For this scale, I will use Beginner, Basic, Intermediate, and Advanced to indicate what prior knowledge a student should know before taking on a tutorial. For each level, the student should know or have:
- intermediate knowledge of both HTMLand CSS
- variables, and how to declare them
- operators, like
- What an API is
- How to access and query the DOM
- Create and render new elements on to the DOM.
- How and when JS renders on a web page
- Events. How to listen for events and create your own.
- Function and variable scopes, you should know what
- Anonymous functions and Immediately Invoked Function Expression (IIFE)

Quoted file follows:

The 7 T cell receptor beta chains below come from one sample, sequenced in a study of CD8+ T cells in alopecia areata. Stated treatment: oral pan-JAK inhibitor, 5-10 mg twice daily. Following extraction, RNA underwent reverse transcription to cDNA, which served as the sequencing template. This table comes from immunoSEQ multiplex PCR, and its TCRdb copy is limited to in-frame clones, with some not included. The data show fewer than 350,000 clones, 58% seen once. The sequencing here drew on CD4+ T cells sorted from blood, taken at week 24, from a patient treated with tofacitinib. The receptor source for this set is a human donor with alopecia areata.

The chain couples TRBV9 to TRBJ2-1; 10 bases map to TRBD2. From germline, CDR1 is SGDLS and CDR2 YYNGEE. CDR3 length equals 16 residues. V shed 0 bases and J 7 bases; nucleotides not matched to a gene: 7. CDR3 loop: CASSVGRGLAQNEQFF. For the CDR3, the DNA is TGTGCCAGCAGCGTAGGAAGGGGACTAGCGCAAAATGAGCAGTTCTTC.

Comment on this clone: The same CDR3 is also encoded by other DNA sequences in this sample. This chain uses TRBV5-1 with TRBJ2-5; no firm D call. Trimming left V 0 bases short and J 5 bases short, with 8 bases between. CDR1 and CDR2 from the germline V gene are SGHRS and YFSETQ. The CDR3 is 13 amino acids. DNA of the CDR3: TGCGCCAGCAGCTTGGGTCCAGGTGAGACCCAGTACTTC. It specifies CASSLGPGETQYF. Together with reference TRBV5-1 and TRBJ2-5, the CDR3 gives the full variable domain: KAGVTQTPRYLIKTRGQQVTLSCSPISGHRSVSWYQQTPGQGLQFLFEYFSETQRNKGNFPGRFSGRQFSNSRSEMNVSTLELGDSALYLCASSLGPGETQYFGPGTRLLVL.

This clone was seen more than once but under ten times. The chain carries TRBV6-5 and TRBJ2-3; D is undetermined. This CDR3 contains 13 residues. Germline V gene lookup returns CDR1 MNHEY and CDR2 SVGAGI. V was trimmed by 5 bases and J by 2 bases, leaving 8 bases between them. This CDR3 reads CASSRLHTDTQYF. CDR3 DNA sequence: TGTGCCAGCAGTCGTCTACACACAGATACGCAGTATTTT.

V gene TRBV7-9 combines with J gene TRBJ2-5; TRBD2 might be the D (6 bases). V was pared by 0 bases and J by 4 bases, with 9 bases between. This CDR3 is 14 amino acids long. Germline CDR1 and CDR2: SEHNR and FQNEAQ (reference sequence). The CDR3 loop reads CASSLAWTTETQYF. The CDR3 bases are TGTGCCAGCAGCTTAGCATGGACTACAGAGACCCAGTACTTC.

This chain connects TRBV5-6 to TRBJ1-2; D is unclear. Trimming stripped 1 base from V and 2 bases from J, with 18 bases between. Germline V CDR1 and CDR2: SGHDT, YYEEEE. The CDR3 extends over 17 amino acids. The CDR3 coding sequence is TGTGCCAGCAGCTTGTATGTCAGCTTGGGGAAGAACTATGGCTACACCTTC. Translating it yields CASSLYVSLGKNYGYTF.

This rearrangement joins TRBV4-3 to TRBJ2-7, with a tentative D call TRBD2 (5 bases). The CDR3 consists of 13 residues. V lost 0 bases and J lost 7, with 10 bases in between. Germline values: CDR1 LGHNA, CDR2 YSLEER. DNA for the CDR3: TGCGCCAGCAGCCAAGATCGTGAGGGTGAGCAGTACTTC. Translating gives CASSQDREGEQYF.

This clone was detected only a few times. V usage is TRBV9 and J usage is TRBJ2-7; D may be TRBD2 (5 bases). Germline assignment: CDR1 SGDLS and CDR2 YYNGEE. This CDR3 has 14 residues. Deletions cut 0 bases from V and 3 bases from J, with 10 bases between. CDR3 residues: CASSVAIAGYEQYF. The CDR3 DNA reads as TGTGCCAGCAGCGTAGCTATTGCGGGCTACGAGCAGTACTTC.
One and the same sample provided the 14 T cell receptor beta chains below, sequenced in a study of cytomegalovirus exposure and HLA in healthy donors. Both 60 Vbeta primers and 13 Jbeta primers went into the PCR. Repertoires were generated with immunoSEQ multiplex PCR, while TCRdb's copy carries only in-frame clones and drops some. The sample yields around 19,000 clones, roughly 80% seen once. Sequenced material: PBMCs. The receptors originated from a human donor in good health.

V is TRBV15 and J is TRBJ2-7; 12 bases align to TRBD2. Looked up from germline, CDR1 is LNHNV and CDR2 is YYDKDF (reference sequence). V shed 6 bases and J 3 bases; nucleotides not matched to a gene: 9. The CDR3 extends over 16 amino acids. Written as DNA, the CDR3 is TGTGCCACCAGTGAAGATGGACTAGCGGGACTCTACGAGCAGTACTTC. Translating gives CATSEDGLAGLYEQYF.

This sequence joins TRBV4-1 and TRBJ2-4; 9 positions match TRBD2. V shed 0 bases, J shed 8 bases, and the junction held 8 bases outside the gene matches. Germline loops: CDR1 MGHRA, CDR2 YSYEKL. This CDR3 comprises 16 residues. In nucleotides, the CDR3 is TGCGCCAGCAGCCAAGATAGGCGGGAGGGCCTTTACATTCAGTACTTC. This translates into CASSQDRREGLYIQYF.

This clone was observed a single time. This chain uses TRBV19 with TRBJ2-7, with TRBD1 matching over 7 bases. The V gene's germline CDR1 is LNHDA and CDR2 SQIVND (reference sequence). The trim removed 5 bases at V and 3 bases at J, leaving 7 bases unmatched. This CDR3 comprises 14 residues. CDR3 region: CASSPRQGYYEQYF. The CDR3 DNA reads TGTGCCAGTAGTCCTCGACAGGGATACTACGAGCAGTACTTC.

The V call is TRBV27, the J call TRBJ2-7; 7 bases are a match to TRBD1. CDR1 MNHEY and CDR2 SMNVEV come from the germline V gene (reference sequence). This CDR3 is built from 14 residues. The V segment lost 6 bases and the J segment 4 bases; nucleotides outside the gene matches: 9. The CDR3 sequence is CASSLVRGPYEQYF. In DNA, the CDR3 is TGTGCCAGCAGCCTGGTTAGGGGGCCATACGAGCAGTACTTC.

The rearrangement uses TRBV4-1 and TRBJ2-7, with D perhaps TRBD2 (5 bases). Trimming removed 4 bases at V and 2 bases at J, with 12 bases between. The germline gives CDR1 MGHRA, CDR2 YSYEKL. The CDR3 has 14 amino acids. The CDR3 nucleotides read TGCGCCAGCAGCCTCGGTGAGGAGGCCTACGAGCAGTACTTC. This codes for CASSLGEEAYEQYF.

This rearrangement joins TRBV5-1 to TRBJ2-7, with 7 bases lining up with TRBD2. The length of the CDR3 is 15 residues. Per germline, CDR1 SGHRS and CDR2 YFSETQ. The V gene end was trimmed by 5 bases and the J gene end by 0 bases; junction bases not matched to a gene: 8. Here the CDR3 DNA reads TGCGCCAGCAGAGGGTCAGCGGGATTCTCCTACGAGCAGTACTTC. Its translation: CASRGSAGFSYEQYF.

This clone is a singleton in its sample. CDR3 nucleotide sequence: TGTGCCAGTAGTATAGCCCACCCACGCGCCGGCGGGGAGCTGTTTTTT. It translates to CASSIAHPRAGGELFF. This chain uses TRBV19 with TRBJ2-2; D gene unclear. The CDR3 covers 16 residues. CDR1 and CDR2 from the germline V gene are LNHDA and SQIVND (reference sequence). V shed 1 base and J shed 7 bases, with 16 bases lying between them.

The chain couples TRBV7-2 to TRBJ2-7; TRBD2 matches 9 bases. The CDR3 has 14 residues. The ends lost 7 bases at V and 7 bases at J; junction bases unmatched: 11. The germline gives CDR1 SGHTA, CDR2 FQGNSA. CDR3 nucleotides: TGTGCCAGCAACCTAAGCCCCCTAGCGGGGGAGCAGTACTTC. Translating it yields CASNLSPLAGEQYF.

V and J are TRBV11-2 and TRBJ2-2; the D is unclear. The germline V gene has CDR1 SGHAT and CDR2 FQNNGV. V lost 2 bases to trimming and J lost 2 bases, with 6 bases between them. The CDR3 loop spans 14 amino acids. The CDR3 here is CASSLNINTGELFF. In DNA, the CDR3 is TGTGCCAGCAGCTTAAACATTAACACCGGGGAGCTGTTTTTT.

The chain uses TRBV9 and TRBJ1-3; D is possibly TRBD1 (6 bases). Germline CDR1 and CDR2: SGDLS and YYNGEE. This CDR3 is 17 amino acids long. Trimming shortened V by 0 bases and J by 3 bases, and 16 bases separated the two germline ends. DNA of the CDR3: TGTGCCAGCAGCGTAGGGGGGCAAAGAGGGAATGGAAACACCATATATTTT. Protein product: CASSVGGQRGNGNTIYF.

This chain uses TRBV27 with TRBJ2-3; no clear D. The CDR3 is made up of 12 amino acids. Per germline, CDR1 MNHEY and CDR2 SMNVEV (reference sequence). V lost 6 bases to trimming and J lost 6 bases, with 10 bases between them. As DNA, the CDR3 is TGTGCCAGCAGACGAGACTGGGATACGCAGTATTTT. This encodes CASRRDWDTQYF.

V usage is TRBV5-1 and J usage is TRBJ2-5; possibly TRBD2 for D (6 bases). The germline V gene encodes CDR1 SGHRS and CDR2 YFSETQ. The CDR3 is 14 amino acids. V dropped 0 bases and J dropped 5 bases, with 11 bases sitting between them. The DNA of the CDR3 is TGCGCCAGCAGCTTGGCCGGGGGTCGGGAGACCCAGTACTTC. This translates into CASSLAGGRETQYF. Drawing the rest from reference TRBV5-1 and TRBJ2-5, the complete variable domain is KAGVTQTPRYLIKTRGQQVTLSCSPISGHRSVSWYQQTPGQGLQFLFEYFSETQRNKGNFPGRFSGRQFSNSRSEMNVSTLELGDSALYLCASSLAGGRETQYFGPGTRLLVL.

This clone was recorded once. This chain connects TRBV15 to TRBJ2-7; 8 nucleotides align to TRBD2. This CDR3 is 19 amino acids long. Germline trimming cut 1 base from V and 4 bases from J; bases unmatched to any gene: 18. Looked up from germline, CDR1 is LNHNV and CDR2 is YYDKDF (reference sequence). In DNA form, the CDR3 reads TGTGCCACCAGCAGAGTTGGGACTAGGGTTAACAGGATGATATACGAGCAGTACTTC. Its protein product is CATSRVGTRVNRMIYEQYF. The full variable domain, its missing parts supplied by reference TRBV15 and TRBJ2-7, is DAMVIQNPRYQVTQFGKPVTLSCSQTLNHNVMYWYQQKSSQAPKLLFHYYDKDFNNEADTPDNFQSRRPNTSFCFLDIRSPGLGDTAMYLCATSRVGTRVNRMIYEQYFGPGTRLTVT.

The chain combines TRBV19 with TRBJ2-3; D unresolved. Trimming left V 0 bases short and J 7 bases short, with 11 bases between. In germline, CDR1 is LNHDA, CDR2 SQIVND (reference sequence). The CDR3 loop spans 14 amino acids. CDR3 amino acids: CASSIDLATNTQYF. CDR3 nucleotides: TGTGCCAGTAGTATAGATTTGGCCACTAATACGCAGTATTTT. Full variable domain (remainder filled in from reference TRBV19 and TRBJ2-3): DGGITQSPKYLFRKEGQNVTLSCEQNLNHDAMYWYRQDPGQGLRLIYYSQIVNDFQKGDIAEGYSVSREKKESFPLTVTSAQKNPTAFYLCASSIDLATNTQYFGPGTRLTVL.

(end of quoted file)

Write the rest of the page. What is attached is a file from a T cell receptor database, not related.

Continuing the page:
- Browser support for new JS features and how to use polyfills to fill in support when needed
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- How to make an AJAX request
- How to use promises and know when you get data.
- The differences in var, let, and const to declare variables.
- What closures are and how to utilize them
- Optimization of logic for speed
This blog is only a guideline, of course, there are plenty of cases where some overlap of knowledge will be required. Example being a basic tutorial requiring some intermediate knowledge. For students, just remember Googling for terms you don’t completely understand is encouraged. For educators, it’s not a bad thing to go into more detail on what you think might be necessary knowledge.